LONDON • The revelation of vast wealth hidden by politicians and powerful figures across the globe has set off criminal investigations on at least two continents, forced leaders from Europe to Asia to beat back calls for their removal and claimed its first political casualty: the prime minister of Iceland.
Public outrage over millions of documents leaked from a boutique Panamanian law firm - now known as the Panama Papers - wrenched attention away from wars and humanitarian crises as harsh new light was shed on the elaborate ways wealthy people hide money in secretive shell companies and offshore tax shelters.
The repercussions have come quickly. In Iceland, Prime Minister Sigmundur David Gunnlaugsson, confronted by demands for his resignation after documents revealing that he and his wealthy wife had set up a company in the British Virgin Islands led to accusations of a conflict of interest, asked his deputy to take over on Tuesday.
In Britain, Prime Minister David Cameron faced calls for a government inquiry and accusations of hypocrisy over his championing of financial transparency. The leaks showed that an investment fund co-founded by his late father avoided paying taxes in Britain for 30 years by basing itself in the Bahamas.
Mr Cameron's office first described the matter as private, before saying on Tuesday that the Premier and his family did not benefit from any such funds at present, and then, after British media splashed the story across their front pages, it said yesterday they would not benefit from any such funds in future.
In Pakistan, where roughly 20 per cent of the population live on less than US$1.25 (S$1.69) a day, Prime Minister Nawaz Sharif angrily rebuffed opposition calls to resign and defended his riches as legally acquired, even as he set up a commission on Tuesday to investigate allegations that offshore companies headed by his children were avoiding paying taxes or disguising assets and their origins.
His daughter said on Twitter to critics: "Prove or apologise."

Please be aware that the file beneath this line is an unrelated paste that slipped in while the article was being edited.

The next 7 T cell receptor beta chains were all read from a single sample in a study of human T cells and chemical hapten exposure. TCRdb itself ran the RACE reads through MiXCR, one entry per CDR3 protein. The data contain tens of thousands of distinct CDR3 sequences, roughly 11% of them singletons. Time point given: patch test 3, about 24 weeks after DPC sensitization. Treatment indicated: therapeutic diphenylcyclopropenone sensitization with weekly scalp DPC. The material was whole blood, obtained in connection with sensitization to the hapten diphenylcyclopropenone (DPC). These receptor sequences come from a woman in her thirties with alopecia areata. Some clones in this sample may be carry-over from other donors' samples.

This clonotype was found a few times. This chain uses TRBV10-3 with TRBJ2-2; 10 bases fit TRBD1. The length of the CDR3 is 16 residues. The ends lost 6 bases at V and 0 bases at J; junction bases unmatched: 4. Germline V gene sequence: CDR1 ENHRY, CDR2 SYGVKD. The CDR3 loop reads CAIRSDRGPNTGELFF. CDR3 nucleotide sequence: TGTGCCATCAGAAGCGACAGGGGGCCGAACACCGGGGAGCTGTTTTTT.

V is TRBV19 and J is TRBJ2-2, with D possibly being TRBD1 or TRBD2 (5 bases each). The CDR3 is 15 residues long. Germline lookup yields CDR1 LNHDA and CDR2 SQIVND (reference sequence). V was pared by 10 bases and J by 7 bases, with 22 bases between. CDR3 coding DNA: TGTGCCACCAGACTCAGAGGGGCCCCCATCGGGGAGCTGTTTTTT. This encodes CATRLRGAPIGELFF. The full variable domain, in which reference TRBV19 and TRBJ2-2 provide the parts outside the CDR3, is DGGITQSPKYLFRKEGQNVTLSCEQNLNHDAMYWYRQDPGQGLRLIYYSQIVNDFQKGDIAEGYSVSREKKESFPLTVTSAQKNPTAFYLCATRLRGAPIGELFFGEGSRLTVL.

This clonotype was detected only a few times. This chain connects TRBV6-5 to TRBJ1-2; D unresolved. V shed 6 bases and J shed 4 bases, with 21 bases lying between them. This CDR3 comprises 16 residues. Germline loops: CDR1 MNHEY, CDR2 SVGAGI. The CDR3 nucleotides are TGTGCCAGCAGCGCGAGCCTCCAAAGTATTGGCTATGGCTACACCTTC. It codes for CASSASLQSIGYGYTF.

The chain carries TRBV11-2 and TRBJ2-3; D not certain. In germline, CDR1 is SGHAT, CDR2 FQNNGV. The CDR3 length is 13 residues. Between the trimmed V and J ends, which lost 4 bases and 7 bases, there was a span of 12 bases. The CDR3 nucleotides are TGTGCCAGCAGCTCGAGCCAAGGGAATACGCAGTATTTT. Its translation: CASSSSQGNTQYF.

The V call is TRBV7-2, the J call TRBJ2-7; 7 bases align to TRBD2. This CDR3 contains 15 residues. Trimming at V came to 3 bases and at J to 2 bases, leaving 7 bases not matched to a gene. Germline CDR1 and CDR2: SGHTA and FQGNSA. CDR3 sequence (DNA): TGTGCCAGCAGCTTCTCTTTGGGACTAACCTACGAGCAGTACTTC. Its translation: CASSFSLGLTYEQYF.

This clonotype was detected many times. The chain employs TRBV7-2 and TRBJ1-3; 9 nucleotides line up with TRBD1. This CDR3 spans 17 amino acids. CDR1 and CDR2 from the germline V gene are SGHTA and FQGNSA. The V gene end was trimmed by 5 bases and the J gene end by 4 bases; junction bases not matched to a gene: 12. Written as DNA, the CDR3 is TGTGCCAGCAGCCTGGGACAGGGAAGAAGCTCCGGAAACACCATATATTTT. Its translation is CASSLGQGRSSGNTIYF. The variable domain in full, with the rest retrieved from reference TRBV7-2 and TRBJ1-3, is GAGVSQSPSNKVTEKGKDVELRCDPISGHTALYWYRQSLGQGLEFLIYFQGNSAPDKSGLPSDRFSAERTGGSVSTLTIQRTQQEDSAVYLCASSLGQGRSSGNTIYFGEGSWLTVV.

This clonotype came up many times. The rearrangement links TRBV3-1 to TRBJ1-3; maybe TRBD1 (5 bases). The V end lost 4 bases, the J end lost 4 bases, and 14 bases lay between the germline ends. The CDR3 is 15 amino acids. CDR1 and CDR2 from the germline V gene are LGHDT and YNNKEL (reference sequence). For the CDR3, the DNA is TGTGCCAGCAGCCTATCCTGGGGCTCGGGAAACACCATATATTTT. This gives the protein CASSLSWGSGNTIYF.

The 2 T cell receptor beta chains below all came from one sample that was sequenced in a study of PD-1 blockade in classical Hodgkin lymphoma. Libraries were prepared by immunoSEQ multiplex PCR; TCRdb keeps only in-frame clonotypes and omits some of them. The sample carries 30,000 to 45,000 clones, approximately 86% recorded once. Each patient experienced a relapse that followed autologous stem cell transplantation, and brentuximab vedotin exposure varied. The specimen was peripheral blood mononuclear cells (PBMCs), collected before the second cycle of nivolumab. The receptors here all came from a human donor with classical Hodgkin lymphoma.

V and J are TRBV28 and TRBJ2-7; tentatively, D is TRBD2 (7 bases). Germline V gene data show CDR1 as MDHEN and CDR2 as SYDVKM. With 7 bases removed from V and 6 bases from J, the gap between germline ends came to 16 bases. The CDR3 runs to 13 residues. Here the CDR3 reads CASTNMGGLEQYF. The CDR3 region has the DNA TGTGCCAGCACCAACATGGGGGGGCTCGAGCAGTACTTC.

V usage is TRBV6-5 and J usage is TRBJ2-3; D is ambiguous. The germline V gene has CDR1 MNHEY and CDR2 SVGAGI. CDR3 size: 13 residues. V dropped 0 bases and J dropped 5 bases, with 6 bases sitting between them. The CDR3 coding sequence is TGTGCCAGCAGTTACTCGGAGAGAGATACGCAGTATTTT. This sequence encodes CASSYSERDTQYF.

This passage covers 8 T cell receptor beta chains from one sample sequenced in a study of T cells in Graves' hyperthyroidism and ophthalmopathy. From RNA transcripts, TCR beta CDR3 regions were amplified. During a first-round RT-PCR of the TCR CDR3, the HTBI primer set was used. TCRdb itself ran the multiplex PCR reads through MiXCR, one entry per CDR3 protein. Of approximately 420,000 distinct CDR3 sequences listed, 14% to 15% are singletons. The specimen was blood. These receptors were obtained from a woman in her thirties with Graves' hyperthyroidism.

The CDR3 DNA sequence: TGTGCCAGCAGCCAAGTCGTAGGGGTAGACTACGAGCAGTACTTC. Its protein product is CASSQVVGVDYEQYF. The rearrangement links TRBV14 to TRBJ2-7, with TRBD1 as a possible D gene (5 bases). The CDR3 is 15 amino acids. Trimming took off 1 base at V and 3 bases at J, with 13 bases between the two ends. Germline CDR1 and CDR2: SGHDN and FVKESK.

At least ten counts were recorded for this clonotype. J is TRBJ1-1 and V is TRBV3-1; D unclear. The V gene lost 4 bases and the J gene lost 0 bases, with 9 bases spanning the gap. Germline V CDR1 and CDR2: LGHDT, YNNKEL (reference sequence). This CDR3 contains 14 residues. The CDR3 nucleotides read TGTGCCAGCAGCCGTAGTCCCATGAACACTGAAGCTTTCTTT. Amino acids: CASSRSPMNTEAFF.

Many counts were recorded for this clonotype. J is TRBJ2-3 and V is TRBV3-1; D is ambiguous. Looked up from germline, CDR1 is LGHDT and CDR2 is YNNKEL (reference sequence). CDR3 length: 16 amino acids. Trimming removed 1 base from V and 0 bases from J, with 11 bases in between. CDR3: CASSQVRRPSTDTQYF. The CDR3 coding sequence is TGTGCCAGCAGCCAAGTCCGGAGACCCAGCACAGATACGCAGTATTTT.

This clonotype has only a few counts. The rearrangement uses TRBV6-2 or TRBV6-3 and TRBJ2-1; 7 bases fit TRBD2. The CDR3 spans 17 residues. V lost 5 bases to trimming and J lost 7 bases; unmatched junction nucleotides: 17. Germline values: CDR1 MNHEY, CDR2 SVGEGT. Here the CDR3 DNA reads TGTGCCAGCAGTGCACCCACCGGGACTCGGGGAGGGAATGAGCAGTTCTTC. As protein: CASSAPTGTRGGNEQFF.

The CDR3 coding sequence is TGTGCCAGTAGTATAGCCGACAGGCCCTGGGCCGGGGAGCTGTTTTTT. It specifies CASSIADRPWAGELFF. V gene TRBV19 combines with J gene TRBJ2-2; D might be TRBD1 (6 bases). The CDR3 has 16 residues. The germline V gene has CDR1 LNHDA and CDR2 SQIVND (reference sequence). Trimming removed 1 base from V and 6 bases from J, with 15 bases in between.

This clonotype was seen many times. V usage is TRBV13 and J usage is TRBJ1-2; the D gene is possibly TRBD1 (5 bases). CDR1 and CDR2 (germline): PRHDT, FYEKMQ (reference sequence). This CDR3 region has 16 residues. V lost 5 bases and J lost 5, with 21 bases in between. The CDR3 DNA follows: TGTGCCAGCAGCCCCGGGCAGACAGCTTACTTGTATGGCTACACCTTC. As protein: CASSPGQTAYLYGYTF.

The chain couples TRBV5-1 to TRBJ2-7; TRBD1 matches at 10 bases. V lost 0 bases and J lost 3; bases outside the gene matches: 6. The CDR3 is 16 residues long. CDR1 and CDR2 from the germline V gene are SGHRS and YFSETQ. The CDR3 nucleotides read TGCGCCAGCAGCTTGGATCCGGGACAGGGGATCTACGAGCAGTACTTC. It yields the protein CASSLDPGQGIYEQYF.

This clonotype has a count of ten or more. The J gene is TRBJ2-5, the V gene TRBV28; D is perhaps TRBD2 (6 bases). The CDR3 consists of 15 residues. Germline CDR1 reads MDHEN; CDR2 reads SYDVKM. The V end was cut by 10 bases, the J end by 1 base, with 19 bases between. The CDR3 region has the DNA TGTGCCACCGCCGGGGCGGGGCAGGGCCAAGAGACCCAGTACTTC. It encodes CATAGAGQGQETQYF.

Officials in France, Germany, Austria and South Korea said they were beginning investigations into possible malfeasance, from money laundering to tax evasion.
The leaked papers cover nearly 215,000 companies and 14,153 clients of the Panamanian law firm Mossack Fonseca. Obtained by German daily Sueddeutsche Zeitung and shared with reporters at 100 news media outlets working in 25 languages, the documents include politicians, celebrities, sports figures and close associates of some of the world's most powerful people, including Russian President Vladimir Putin and Chinese President Xi Jinping.
China's government and Russian officials have dismissed the leaked documents as groundless attacks.
In its latest batch of reports yesterday, Sueddeutsche said Mossack Fonseca's client list included "drug traffickers from Mexico, Guatemala and eastern Europe" as well as people and companies hit by US and European sanctions.
"A likely financier of Hezbollah, people backing the Iranian and North Korean nuclear programmes and two alleged supporters of Zimbabwean President Robert Mugabe" can also be found in the firm's files, the newspaper said without naming the presumed clients.
None of the published leaks necessarily show evidence of crimes. But anger and reproach about the revelations have started to swell nonetheless.
"Corruption, whether private or public, is enabled by secrecy," said Mr John Marti, a former federal prosecutor who is a partner at the international law firm Dorsey and Whitney, based in New York.
In Taiwan, political opponents of Ms Tsai Ing-wen called for a full explanation by the Taiwan President-elect, whose brother Tsai Ying-yang was named in the Panama Papers as setting up an offshore company in 2008. His lawyer Lien Yuan-lung said yesterday Mr Tsai had done nothing illegal.
"He lost 30 per cent of the investment in the first year, so he closed the contract with the bank immediately," Mr Lien said. "He was not involved in money laundering, hiding the Tsai family's wealth overseas, evading tax or anything illegal."
Even the Chilean head of Transparency International, a prominent anti-corruption advocacy group, was forced to step down after his name appeared in the leaked papers as an agent for offshore companies in the Bahamas.
NEW YORK TIMES, REUTERS, AGENCE FRANCE-PRESSE
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